7 comments on “Construction Zone: Flexibility Within Boundaries

  1. Samantha Hunter

    Hey Jamie — this is what I think reflects the mixture of plotting and pantsing a lot of writers end up experiencing, or at least, I do. You have a general plan, but then there are a lot of unexpected turns as you write.

    Some, you go with — I guess you develop an instinct as to whether it’s right or not — others, you set aside. Sometimes I write it out, and find it doesn’t work, so I keep a “snips” file, and I put all the “extra” in there, and if I can use it at some point in the book, I just cut and paste it back in.

    It’s a way of keeping your main ms clean, but not losing any of the extra that you aren’t sure of as you go, and I also will just write little notes to myself in the snips file about random ideas, etc so I can come back to them if I need more material, or whatnot.

    Good post!

    Sam

  2. Shannon O'Donnell

    Excellent post! I think this is something a lot of writers can easily relate to. I’m still experimenting to find the system that works best for me. 🙂

  3. Dolly

    Though I am intending to experiment with the next draft on editing at the same time, currently I am not against incorporating new stuff if it seems better than before.

    Obviously since I outline, I have got an idea of where I am going, so it’s not going to be just random things. But if I think of things that I believe would enhance the story (as my current plot layer that I am planning to add), then I am all in favour of adding it.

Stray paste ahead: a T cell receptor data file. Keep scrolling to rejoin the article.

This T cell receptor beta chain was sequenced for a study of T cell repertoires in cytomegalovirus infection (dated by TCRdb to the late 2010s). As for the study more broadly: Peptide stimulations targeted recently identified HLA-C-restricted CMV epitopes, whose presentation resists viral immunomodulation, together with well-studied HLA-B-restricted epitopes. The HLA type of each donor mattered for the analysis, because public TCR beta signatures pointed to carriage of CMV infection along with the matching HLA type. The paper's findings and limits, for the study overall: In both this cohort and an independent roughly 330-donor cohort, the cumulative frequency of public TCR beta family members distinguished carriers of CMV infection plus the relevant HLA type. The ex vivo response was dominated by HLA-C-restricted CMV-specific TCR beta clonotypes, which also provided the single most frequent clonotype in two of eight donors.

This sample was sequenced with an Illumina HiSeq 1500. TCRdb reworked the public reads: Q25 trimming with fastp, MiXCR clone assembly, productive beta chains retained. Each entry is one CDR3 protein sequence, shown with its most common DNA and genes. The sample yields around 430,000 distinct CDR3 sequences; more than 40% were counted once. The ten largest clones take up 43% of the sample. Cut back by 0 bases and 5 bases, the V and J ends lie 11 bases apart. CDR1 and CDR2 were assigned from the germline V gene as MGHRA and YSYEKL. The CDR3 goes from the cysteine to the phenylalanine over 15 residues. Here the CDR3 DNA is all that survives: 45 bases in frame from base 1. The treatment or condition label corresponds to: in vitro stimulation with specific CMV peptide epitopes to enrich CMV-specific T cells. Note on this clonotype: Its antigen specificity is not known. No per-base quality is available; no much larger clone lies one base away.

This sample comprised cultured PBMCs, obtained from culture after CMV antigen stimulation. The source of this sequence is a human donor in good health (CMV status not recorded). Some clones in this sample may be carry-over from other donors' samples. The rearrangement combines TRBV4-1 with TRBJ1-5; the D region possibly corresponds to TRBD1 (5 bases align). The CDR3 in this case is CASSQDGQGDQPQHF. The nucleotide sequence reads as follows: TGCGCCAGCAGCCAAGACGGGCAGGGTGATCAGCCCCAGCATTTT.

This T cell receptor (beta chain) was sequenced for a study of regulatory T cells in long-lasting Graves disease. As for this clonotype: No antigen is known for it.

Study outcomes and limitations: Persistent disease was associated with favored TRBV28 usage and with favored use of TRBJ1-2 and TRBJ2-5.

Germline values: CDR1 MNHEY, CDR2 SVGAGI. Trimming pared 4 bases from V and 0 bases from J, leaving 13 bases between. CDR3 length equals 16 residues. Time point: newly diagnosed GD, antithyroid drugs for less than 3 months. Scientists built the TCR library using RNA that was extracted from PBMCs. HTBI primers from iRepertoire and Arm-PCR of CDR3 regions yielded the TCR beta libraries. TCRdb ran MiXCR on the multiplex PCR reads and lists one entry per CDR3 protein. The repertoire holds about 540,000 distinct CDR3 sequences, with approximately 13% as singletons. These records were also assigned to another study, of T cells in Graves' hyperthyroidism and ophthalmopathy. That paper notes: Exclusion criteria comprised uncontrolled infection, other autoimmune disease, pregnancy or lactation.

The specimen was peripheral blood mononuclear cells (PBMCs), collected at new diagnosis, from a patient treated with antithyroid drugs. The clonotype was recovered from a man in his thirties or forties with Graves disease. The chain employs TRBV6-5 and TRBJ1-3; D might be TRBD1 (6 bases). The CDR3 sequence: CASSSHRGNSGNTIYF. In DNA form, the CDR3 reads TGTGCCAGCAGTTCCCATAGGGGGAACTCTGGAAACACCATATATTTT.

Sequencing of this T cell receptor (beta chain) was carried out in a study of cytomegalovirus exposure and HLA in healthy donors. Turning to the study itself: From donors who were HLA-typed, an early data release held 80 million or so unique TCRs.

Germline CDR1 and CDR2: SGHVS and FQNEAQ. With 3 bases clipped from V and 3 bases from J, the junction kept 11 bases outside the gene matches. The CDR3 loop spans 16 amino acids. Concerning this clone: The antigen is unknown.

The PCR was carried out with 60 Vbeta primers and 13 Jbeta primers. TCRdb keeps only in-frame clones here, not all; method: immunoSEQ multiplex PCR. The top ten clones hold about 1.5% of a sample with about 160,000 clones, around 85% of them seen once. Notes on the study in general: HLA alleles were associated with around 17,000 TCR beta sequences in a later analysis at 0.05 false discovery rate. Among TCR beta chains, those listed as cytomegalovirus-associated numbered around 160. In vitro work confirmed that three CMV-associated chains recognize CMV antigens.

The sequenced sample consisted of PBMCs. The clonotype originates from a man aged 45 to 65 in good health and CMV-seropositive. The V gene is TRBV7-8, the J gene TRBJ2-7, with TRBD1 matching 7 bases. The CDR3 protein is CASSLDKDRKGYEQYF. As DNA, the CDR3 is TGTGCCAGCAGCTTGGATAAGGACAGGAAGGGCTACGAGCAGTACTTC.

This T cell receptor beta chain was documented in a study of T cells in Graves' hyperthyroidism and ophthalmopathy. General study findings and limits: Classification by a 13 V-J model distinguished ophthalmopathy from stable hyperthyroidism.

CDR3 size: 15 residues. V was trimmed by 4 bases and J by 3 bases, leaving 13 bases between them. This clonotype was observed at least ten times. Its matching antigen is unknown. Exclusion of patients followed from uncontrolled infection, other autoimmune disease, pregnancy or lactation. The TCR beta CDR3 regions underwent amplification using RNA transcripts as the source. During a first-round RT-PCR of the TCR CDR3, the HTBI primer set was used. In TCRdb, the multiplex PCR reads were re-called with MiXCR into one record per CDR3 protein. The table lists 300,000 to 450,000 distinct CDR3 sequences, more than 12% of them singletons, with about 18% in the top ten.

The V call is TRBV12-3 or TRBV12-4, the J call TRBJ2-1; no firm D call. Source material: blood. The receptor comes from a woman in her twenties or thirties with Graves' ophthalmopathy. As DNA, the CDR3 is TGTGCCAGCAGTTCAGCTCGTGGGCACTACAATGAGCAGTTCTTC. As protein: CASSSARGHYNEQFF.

I would love a clean first draft, but getting the best story is more important. I also do what Samantha said – if I think of something, but not sure about it, then I will make a note of it somewhere and eventually if it’s worth it, the idea will play in mind.

  4. Jamie D.

    Thanks Sam.

    I use yWriter – so recently (very recently LOL) I’ve started creating a “throwaway” scene in each chapter, where I put everything I’m cutting from those four scenes. That sounds like your “snips” file…just sort of a place to save stuff that probably won’t be used, but I want to keep in case. I think I need a separate file for my unused good ideas though too.

    I think I’m finally developing that “instinct”…but time and queries will tell, of course…

  5. Jamie D.

    Thanks Shannon! Experiment, experiment, experiment…good thing us creative types are good at that!

    Good luck developing your own personal system.

  6. Jamie D.

    Confusing working through the first time, isn’t it? I’m actually kind of glad we’re in sort of the same spot…so I can see how you handle stuff like this too.

  7. Carol

    I have to agree with Samantha. Because I’m a pantser my stories usually twist and turn as I’m writing them. I have a vague idea of how I’m getting from point A to point B, but the in between part can go in any direction.

    If I get an idea I like but don’t think it belongs in the WIP right now, I’ll jot it down to incorporate later or in something else.